- “While customers bear the brunt of the diesel increases on new contracts, trucking companies are footing the bill for those which are already locked in.
- California just lost about 70,000 truck drivers because of a new petition known as the AB5. It affects independent contractors throughout California, radically changing 30 years of worker classification and reclassifying millions as employees.
- “As a small family business, we went from paying $3,000 a container pre-COVID to begging for a container at $30,000 to keep up with demand.”
The pandemic put a number of things on hold and backorder. Even though the price of diesel recently skyrocketed, demand is still increasing and the supply chain is struggling to keep up. All of these factors are making inflation worse, and in turn, negatively impacting the trucking industry.
ACT Research’s (ACT) latest State of the Industry: NA Classes 5-8 Report found that surging inflation, the Fed hiking interest rates into a potential recession, and supply-chain disruptions remain overarching themes. According to Kenny Vieth, ACT Research’s President and Senior Analyst, “The prospect of a U.S. recession has grown materially since Russia’s invasion of Ukraine, and as of the July issue of ACT’s NA OUTLOOK report, a 2023 recession is now the base-case expectation, with freight volumes beginning to contract in Q3’22. Meanwhile, supply-chain disruptions remain a wild card, as the war in Ukraine continues and China announced fresh lockdowns following another surge in COVID infections.”
Negative Impacts to the Industry
According to Rumsfeld Moreu, Growth Manager at FastPaydayLoans, inflation is impacting the trucking industry in many ways:
- The cost of diesel fuel has been rising, impacting the bottom line for trucking companies.
- The driver shortage has been exacerbated by inflation, as drivers are increasingly looking for higher-paying jobs. This has led to increased competition for drivers and increased costs for trucking companies in recruiting and retaining drivers.
- Inflation has also led to increased costs for shipping goods, as trucking companies pass on their increased costs to their customers.
For Barber Utilities, a regional excavation company and one of the premier contractors in the industry for sewer and storm pipe installation, trucking is a substantial part of their business. CEO David Stavens says that not only is inflation on fuel alone adding an additional $216,000 to their expenses on an annualized basis, but the more significant concern is related to ongoing contracts, which have been in place for months or years before the spike in diesel costs.
“While customers bear the brunt of the diesel increases on new contracts, trucking companies are footing the bill for those which are already locked in. In turn, some companies in the industry are questioning their viability, especially as some state governments, including Connecticut, are considering moving forward with additional fees and taxes on the trucking industry and diesel. As it is, the state increased diesel taxes by 20 percent just this month, making it difficult for trucking companies to see the light at the end of the tunnel. On January 1, the state will add insult to injury, implementing a heavy use tax which will place a per mile fee on trucks with over 26,000 GVW,” Stavens said.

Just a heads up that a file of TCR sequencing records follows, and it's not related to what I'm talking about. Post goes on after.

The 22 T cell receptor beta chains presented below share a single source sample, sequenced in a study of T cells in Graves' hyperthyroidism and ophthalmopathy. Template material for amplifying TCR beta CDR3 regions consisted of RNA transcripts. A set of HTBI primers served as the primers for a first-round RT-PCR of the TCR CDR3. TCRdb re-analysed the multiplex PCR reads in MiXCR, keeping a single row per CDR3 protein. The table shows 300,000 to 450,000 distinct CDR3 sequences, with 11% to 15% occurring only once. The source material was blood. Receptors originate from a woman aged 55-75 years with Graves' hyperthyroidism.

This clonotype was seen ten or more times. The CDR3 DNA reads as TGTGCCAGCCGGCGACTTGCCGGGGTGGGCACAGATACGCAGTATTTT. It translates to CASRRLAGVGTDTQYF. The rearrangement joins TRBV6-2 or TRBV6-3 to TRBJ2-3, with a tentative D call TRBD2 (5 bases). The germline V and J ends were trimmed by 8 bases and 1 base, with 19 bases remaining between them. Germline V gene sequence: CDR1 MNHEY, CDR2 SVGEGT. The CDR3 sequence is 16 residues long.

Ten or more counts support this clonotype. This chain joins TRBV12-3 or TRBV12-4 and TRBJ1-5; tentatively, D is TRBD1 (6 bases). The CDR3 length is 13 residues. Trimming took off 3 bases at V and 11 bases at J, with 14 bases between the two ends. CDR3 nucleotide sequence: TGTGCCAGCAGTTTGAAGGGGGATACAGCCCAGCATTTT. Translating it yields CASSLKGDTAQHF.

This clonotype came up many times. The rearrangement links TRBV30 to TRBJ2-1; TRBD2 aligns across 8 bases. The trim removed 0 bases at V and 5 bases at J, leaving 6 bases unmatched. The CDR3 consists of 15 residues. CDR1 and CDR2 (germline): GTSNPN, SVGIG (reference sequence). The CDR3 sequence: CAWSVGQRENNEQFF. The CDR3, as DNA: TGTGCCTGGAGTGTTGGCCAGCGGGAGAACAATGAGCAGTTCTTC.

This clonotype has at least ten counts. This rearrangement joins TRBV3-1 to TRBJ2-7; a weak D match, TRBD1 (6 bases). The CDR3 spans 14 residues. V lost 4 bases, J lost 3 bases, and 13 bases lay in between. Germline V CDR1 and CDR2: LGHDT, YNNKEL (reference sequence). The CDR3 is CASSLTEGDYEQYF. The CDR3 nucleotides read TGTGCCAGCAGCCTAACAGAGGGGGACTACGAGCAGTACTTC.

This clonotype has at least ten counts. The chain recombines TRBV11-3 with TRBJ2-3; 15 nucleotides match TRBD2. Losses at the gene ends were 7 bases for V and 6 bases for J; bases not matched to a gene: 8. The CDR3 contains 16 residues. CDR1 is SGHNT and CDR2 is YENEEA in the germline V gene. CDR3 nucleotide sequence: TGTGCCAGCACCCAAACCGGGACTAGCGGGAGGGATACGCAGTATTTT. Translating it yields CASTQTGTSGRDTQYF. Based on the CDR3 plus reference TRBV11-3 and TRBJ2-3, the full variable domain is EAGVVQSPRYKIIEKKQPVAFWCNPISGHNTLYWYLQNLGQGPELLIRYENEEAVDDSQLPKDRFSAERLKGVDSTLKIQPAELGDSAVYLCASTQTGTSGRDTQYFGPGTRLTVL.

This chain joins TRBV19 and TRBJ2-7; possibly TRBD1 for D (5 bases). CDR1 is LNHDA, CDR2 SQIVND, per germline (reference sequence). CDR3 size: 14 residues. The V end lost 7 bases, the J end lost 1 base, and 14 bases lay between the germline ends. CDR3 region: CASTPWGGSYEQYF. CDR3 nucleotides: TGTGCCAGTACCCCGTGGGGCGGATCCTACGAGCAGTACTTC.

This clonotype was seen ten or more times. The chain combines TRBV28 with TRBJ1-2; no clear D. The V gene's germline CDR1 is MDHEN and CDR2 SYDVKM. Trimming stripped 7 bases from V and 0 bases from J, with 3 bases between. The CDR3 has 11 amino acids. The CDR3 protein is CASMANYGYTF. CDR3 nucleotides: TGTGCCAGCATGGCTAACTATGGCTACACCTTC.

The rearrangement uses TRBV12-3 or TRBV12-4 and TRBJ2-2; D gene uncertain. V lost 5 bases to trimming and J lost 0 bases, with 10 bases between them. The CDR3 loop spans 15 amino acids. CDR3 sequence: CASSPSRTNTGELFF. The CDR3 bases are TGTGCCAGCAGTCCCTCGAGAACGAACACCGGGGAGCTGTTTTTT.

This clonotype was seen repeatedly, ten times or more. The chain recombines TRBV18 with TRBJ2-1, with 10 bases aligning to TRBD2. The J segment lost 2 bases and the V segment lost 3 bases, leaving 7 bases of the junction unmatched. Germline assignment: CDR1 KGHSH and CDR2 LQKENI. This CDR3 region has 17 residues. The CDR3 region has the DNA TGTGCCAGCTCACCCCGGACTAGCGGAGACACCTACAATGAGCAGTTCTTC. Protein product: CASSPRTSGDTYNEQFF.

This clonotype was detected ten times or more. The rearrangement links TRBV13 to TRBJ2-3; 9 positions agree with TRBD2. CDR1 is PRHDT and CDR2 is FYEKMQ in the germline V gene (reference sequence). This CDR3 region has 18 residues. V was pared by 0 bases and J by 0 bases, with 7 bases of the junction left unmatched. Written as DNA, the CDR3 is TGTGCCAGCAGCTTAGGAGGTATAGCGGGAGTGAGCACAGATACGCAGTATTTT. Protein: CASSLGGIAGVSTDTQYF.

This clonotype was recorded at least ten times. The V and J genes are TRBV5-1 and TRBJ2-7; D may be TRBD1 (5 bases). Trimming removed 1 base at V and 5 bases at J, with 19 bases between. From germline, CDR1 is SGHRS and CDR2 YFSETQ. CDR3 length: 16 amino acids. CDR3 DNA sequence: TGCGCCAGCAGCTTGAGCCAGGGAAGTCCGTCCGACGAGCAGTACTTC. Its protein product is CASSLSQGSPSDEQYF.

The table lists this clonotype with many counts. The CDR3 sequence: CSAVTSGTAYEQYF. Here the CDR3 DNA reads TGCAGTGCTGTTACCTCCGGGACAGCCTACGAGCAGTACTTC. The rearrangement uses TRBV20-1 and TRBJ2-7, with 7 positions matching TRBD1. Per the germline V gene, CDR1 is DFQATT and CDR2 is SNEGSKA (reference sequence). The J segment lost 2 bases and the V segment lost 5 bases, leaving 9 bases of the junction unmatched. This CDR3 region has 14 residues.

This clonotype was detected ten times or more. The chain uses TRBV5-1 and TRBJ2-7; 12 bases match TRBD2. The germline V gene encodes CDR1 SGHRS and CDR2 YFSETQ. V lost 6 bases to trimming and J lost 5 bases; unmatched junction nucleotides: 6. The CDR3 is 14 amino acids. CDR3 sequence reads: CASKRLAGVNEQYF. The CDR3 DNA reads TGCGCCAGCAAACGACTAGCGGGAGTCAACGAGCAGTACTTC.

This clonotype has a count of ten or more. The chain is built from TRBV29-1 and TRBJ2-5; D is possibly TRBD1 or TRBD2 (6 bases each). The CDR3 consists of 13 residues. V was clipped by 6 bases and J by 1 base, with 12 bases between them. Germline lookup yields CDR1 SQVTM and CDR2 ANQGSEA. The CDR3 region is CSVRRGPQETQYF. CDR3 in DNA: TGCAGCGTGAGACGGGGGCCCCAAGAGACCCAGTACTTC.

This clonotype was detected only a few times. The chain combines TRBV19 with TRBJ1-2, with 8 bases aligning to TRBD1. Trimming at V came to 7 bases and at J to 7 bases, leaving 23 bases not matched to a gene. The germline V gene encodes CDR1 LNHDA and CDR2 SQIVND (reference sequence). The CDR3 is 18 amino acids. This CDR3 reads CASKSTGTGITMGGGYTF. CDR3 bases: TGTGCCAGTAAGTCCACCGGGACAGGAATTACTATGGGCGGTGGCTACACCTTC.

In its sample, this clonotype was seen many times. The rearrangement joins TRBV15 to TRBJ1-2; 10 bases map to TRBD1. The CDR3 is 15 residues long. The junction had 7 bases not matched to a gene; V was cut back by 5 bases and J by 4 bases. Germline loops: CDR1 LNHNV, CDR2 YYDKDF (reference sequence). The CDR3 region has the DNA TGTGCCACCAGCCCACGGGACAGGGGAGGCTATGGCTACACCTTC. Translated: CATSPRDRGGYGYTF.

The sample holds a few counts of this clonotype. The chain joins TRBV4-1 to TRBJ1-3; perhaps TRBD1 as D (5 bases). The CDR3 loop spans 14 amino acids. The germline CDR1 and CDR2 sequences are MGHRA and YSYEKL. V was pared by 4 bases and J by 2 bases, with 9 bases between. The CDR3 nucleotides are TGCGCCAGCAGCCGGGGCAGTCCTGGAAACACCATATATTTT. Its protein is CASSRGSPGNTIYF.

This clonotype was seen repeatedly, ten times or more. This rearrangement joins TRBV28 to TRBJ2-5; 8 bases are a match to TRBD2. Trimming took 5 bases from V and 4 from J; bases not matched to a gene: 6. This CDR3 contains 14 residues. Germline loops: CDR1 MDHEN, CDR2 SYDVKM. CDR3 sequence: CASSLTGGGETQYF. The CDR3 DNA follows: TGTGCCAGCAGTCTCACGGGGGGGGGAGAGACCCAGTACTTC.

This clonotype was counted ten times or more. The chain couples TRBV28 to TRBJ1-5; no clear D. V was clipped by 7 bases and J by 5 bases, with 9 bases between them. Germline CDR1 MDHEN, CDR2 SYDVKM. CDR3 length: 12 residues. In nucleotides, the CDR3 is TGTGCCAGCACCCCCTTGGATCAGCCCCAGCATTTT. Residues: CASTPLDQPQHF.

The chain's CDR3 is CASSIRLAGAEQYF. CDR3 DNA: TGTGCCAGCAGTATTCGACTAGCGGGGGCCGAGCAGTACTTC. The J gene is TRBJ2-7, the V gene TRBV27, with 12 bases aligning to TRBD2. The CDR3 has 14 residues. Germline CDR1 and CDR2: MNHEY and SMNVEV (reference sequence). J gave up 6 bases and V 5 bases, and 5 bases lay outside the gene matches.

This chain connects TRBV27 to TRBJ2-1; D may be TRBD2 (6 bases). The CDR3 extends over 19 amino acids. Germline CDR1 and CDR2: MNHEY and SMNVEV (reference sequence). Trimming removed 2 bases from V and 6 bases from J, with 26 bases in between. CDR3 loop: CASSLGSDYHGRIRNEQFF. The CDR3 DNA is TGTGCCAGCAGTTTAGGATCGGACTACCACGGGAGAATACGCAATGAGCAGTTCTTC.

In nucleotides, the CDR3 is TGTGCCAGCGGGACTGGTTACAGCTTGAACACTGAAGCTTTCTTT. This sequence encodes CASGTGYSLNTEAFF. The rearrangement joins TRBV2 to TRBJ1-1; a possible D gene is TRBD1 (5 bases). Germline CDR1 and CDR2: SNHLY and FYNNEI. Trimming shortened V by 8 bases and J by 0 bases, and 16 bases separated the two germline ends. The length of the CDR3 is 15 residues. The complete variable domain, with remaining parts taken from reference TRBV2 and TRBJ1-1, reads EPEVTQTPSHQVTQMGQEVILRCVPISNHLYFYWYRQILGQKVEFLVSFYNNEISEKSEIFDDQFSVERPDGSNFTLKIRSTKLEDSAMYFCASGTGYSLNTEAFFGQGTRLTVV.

The Driver Shortage
On top of inflationary issues, the nation is experiencing a steep driving shortage. California just lost about 70,000 truck drivers because of a new petition known as the AB5. In September 2019, Gov. Gavin Newsom signed the legislation, Assembly Bill 5 (AB5), into law. Effective January 1, 2020, AB5 affects independent contractors throughout California, radically changing 30 years of worker classification and reclassifying millions as employees.
AB5, which codified the ABC Test, makes it more difficult for a worker to be considered an independent contractor. Many in the trucking industry said the law will end the owner-operator model in the state, and the California Trucking Industry even filed a petition against the law. On June 30, the Supreme Court denied their petition for a hearing, meaning that a previous ruling from the U.S. Court of Appeals for the Ninth Circuit stands and that a preliminary injunction preventing AB5 from being enforced on motor carriers will end.
Moreu says that wholesale suppliers are dealing with the driver shortage in many ways:
- They increasingly turn to technology to help integrate the trucking and supply chain industries. This includes using apps and GPS tracking to help manage shipments and drivers.
- Many suppliers are working to improve driver retention by offering bonuses and other incentives.
- Some suppliers are turning to alternative shipping methods, such as rail and waterways, to help offset the increasing trucking costs.
The Retail Freight Container Inflation
For Marc Werner, Founder and CEO of GhostBed.com, the biggest challenge as a small business is the retail freight container inflation. The pandemic left over 5,000 container ships stuck at sea, so while they had 20 years of supply chain management experience, they did get served with many logistical curveballs, one of them being retail freight container inflation.
“As a small family business, we went from paying $3,000 a container pre-COVID to begging for a container at $30,000 to keep up with demand — all while trying to supply big box stores like Costco that are now buying its own fleet of container vessels to keep retail price inflation down. At the same time, the truck driver fees kept adding up after the containers landed in California,” Werner said.